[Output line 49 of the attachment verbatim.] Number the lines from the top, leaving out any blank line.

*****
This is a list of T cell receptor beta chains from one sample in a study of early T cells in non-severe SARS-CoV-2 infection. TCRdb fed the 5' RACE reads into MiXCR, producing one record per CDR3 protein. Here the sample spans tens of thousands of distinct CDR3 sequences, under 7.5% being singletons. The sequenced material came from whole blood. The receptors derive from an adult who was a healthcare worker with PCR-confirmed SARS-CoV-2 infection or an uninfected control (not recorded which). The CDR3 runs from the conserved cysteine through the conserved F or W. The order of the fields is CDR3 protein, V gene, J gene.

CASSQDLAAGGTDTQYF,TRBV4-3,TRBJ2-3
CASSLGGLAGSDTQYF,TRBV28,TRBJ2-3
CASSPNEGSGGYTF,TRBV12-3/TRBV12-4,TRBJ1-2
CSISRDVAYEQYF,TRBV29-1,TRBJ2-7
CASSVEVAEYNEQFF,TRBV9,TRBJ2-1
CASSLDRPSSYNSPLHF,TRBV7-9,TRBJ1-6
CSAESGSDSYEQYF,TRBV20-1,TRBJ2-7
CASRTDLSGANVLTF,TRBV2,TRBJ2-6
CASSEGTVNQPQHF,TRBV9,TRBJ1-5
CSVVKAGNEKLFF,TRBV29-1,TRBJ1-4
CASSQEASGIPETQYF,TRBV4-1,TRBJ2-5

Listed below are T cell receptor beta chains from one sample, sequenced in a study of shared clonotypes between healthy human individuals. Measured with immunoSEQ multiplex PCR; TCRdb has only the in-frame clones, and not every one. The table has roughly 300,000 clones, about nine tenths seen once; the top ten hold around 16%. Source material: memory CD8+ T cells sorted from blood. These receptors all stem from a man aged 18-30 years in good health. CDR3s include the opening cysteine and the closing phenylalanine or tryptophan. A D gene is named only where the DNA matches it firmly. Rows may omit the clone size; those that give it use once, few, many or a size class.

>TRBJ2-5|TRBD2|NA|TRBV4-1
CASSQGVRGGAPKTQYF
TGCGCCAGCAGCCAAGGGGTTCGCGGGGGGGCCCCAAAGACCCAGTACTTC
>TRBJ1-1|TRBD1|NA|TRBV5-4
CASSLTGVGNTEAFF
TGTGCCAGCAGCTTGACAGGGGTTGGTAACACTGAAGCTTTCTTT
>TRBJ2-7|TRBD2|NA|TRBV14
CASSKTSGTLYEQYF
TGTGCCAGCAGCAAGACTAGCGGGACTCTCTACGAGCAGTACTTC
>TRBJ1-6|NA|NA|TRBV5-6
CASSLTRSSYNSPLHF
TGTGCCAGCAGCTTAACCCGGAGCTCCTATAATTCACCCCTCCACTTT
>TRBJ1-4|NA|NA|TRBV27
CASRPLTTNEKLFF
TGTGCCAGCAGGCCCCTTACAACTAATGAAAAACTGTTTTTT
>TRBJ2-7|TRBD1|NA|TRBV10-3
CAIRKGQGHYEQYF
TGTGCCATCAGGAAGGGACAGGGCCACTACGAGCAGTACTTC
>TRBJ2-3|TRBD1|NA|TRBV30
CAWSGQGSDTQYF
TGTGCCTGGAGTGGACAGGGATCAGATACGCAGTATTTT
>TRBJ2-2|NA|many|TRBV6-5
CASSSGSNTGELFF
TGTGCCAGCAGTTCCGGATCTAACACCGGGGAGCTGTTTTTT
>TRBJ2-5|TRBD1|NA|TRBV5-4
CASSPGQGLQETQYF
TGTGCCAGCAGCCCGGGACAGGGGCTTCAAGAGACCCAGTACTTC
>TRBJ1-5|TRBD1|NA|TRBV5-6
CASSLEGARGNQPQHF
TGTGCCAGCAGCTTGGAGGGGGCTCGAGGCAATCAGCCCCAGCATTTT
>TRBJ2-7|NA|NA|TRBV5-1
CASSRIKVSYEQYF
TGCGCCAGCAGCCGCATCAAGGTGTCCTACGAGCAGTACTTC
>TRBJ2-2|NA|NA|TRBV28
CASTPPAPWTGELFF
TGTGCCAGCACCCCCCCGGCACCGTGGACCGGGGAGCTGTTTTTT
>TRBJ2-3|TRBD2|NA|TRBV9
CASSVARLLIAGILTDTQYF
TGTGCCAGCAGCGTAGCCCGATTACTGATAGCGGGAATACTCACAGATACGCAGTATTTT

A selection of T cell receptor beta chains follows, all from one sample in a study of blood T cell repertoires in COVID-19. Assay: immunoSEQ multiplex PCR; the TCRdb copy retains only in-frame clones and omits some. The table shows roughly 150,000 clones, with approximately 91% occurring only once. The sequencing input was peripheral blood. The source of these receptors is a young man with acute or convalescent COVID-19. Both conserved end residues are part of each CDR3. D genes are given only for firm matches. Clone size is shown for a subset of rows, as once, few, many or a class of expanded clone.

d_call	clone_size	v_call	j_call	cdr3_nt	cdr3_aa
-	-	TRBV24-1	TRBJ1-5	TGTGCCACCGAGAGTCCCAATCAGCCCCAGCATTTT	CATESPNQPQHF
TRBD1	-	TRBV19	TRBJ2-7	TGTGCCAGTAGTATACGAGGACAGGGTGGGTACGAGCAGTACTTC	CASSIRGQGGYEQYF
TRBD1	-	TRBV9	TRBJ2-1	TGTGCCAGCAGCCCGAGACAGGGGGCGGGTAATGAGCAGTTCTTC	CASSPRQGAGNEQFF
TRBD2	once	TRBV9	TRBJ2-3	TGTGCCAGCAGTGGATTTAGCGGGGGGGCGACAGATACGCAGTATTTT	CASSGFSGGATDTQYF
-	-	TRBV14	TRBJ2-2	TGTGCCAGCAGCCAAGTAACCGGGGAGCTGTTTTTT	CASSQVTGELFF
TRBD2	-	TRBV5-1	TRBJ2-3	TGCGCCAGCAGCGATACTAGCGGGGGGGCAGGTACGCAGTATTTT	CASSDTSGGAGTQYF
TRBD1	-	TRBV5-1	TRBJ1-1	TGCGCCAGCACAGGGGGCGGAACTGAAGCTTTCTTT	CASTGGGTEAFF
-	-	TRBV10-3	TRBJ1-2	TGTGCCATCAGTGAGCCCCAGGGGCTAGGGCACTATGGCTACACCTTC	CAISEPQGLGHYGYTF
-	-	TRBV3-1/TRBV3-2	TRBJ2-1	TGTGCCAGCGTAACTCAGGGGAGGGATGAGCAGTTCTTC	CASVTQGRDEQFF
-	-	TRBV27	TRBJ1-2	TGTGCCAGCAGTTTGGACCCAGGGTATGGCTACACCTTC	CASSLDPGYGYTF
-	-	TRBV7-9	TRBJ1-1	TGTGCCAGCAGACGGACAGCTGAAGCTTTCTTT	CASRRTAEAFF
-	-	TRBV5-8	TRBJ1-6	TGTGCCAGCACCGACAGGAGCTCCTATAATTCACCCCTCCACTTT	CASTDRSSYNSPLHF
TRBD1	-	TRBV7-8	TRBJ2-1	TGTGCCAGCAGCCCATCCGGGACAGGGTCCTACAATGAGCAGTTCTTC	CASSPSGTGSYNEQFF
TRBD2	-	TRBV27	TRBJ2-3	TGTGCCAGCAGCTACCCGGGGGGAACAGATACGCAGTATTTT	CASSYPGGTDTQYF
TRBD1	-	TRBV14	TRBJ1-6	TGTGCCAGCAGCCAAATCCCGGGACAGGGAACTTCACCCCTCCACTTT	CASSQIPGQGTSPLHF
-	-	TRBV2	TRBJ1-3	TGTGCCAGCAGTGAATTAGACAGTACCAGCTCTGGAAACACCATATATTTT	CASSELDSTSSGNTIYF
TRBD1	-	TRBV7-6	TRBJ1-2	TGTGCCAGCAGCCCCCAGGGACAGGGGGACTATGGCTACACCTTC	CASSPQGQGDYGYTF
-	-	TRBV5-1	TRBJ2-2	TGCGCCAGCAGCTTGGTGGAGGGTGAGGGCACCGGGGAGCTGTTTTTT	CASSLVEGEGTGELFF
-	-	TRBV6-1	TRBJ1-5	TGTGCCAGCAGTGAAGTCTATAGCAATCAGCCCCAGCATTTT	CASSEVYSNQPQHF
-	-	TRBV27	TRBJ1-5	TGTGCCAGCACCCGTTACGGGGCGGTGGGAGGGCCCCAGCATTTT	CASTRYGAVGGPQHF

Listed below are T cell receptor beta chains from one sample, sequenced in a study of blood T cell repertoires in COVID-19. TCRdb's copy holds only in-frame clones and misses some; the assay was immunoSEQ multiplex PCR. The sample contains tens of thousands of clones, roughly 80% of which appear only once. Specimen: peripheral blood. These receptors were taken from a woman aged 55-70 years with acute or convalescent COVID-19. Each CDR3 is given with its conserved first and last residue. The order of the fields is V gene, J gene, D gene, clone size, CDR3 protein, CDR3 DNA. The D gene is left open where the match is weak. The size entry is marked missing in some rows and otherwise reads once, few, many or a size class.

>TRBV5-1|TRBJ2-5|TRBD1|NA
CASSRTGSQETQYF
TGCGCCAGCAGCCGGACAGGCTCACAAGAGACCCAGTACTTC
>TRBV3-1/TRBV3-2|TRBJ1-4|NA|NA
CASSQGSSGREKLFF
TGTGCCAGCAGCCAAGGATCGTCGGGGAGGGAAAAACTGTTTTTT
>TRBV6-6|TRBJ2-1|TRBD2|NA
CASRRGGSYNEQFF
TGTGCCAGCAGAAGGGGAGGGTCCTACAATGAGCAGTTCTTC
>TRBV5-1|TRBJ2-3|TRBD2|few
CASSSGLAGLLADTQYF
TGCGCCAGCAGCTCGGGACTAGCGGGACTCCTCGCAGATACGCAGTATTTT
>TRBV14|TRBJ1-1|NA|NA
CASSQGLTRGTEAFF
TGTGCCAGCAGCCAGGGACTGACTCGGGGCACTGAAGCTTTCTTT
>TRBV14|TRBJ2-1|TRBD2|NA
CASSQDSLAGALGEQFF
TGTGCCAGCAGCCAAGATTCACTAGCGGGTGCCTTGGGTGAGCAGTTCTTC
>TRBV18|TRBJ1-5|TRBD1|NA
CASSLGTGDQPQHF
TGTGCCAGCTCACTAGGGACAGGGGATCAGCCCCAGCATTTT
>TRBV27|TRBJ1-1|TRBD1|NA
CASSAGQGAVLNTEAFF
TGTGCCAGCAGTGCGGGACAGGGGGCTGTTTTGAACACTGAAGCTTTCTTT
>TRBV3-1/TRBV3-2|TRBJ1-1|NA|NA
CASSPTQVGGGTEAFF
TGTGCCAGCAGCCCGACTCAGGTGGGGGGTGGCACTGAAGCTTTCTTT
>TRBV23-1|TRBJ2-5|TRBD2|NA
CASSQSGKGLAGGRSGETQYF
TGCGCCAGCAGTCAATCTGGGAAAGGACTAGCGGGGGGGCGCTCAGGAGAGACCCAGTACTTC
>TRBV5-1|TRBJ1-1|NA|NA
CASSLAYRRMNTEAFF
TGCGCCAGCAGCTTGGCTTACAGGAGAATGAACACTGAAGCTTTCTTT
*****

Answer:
TGTGCCAGCACCCCCCCGGCACCGTGGACCGGGGAGCTGTTTTTT